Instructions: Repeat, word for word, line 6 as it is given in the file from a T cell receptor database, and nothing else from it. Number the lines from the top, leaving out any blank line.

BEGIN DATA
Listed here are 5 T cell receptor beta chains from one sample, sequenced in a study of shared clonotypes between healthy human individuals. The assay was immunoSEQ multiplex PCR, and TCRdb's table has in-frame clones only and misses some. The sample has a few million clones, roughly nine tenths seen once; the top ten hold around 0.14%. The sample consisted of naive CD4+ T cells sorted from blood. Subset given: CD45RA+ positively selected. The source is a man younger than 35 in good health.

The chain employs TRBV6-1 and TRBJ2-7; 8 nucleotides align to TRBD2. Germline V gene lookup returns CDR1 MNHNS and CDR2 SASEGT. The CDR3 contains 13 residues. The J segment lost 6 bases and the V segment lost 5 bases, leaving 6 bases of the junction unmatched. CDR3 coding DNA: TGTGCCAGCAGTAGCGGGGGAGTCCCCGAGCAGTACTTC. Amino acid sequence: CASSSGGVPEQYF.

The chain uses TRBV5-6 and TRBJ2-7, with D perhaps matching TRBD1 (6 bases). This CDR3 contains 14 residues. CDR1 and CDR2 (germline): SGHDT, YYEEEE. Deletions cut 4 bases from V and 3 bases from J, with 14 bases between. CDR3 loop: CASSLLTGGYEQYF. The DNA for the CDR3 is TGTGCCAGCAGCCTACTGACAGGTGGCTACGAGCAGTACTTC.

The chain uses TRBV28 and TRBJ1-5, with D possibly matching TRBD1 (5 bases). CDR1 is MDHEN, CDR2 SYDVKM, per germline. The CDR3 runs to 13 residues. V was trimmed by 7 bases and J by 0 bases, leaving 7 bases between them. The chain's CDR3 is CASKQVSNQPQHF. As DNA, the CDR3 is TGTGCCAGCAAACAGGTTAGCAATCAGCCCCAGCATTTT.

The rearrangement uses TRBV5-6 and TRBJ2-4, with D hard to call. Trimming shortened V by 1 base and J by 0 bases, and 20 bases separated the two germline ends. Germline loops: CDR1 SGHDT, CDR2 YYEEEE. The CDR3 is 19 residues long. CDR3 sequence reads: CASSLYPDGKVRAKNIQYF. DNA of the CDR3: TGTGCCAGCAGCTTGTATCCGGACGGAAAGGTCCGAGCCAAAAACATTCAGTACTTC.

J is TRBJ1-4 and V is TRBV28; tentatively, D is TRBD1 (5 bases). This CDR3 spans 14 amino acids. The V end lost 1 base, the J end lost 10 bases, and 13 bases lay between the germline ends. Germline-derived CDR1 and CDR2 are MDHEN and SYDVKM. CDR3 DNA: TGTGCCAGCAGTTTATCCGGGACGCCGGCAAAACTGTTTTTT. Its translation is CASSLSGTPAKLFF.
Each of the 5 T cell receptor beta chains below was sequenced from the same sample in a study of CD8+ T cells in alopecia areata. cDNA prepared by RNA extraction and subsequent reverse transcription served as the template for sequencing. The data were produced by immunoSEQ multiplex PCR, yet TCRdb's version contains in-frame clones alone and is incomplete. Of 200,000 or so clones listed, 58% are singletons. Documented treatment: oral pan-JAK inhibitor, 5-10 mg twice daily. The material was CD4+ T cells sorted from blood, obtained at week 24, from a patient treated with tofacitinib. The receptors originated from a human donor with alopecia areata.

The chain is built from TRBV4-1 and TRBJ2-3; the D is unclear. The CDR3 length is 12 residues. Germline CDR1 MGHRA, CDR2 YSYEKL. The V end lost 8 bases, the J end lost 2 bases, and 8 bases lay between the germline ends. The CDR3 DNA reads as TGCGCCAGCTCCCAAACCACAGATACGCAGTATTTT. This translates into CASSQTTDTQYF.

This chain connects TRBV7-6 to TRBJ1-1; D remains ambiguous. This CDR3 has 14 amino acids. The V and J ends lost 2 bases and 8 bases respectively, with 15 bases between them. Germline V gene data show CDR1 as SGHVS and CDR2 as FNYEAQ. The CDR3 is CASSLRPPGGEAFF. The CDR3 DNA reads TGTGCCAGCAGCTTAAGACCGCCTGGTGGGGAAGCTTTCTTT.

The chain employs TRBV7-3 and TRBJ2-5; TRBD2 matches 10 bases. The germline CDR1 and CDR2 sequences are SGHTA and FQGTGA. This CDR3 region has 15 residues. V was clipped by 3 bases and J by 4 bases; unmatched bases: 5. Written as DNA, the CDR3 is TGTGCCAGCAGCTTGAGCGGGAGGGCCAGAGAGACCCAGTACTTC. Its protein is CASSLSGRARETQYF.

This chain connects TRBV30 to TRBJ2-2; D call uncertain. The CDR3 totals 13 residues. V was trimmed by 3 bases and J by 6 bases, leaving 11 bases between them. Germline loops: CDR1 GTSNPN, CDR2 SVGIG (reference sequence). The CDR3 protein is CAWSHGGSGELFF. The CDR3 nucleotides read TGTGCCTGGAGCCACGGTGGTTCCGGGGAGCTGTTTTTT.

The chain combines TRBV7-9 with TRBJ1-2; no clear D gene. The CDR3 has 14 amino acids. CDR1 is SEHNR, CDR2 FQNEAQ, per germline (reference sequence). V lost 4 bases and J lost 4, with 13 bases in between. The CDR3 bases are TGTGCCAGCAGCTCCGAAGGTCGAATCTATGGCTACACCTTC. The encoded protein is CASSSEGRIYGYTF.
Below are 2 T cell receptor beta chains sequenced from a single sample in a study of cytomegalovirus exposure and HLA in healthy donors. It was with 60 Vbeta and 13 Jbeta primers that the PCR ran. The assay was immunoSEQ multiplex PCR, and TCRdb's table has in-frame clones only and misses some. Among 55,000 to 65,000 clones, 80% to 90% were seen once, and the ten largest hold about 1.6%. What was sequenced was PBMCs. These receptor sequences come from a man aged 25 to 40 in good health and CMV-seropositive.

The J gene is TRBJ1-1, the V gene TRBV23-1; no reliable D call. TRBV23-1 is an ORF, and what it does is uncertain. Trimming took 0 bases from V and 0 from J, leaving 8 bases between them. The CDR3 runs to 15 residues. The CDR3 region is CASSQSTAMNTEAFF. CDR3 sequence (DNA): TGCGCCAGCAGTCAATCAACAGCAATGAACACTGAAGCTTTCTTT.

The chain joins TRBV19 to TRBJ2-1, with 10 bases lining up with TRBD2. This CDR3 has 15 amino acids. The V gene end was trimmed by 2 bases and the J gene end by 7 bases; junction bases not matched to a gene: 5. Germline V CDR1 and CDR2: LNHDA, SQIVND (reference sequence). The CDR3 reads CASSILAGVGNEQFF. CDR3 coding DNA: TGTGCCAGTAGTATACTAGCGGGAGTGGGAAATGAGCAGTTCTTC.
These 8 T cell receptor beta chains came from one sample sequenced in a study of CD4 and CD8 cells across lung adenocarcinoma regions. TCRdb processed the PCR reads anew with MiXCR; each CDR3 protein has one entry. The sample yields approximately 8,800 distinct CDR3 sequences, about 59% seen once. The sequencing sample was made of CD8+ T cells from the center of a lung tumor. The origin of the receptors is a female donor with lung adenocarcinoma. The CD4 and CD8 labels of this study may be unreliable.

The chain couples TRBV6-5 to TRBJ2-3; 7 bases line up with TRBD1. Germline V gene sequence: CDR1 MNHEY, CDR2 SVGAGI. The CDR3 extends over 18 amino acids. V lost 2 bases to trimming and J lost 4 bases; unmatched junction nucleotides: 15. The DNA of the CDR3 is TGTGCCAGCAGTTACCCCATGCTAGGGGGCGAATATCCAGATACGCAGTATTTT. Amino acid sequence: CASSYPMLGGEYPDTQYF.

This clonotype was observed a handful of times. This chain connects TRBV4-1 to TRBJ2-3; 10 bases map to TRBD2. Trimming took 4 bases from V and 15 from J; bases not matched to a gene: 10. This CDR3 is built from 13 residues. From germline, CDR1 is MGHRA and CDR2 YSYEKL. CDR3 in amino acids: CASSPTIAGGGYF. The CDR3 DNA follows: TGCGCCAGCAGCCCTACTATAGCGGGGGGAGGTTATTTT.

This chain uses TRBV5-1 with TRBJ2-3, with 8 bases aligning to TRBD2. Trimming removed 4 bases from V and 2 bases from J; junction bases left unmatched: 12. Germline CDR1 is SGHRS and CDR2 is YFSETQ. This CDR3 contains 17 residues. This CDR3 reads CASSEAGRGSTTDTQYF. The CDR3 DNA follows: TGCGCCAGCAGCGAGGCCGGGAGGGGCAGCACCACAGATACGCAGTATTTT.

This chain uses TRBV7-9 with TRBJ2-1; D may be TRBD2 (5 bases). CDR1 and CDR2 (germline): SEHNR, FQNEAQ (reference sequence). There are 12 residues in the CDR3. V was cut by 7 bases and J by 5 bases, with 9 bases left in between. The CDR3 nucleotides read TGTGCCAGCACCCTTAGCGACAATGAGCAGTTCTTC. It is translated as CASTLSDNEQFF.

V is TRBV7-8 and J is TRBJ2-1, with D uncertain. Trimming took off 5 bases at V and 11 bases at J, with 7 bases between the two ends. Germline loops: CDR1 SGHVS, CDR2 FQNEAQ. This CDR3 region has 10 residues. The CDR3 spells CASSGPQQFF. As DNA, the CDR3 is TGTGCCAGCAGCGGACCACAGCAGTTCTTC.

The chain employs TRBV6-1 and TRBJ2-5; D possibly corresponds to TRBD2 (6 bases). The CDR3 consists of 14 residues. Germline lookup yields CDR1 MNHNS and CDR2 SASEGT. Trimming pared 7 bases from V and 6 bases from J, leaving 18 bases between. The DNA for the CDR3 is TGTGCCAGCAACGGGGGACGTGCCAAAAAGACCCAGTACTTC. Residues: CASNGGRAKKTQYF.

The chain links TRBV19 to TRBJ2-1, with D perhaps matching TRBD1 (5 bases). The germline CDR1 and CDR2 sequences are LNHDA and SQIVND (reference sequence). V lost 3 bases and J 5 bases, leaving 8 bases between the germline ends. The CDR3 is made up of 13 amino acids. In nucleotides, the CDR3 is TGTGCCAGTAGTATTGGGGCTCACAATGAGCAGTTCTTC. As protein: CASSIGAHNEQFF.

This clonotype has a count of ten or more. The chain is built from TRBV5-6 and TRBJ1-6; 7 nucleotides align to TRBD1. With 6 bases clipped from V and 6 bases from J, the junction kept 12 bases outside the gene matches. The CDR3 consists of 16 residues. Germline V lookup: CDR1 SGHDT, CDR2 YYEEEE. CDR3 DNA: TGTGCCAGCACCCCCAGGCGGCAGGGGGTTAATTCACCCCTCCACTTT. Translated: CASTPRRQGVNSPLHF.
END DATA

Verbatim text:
J is TRBJ1-4 and V is TRBV28; tentatively, D is TRBD1 (5 bases). This CDR3 spans 14 amino acids. The V end lost 1 base, the J end lost 10 bases, and 13 bases lay between the germline ends. Germline-derived CDR1 and CDR2 are MDHEN and SYDVKM. CDR3 DNA: TGTGCCAGCAGTTTATCCGGGACGCCGGCAAAACTGTTTTTT. Its translation is CASSLSGTPAKLFF.